Want to join the Army, but you don't have a high school diploma, or a GED? Previously, this was not possible. However, the Army has now opened the Army Preparatory School at Fort Jackson, S.C. to help young men and women who fall short of the education requirements needed to join the military.
The four-week course is an Army one-year test program to help young men and women who want to enlist in the Army to obtain their General Educational Development, or GED, certificate. The Army is considering expanding the program to 10 weeks in the next few months. The Army will evaluate the prep school throughout the first year and, if results are favorable, officials said the program could expand at Fort Jackson or be opened at the other four basic training installations at Fort Benning, Fort Sill, and Fort Leonard Wood.
Those accepted for the program enlist in the Army, but instead of attending basic training after their time in the Reception Battalion, they attend the prep school. Upon completion of the program, and receiving a GED, they then attend basic training. In addition to intensive classroom training to prepare for the GED examination, recruits attending the prep school will also undergo daily physical training, be subject to Army discipline, and learn customs and traditions, to help prepare them for basic. Those who fail to successfully complete the program are returned to their hometown and given an entry-level separation, with no prejudices.
To be eligible, applicants must meet the normal enlistment standards (except for education requirements). The program is only open to applicants who score at least a 50 on the Armed Services Vocational Aptitude Battery (ASVAB) and those who aren't eligible to return to high school.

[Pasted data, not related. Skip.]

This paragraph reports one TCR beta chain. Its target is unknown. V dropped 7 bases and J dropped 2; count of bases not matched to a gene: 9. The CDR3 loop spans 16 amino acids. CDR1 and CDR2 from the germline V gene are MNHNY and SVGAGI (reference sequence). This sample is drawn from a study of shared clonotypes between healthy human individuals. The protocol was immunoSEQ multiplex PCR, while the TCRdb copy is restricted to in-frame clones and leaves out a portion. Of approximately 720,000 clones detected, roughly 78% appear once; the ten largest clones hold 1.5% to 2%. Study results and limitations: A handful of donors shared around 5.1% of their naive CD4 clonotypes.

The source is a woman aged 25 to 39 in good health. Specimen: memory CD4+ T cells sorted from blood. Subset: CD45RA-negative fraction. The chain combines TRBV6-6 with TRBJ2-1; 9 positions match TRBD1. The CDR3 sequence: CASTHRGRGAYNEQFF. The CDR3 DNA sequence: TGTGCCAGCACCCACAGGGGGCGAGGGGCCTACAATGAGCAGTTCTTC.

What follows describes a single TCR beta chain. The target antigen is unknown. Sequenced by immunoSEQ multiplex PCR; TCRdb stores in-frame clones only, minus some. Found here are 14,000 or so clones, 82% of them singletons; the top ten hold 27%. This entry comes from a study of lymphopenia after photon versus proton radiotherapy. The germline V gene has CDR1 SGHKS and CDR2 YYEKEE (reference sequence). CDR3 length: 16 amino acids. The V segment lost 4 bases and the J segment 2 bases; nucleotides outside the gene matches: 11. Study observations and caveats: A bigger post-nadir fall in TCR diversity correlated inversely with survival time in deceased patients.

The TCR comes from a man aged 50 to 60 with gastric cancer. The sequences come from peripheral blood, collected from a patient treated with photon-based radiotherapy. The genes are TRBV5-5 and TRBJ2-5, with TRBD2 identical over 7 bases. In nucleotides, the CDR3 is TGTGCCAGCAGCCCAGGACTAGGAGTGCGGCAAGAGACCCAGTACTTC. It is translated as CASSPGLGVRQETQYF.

Once fully operational, officials said the prep school could accommodate upwards of 60 new students each week. The school will have the capability of educating 240 recruits at a time in core academic subjects over the course of four weeks, which may be expanded to ten weeks. It is expected to yield nearly 3,000 graduates in its first year who, upon completion, will continue directly to basic combat training and advanced individual training.
"The APS will help provide the Army with dedicated young men and women who until now were unable to serve their country," Capt. Brian Gaddis the APS company commander, told the Army News Service.
"Because of education requirements, there are high-quality, motivated citizens who can't join," he said. "The APS gives them an opportunity to serve their country."
The Army Training and Doctrine Command (TRADOC) is also working with the South Carolina Department of Education to explore the possibilities of the state granting students with an actual high school diploma.
Gen. William S. Wallace, commanding general of TRADOC, believes that the health and fitness of America's youth is rapidly becoming a national security issue.
"Today only 28 percent of the 17 to 24 year-old population qualifies to wear a military uniform. The other 72 percent fail to meet minimum standards on education, character and health," said Wallace. "We will not lower our training standards so we're faced with helping to raise the health and education standards for our young people who want to serve."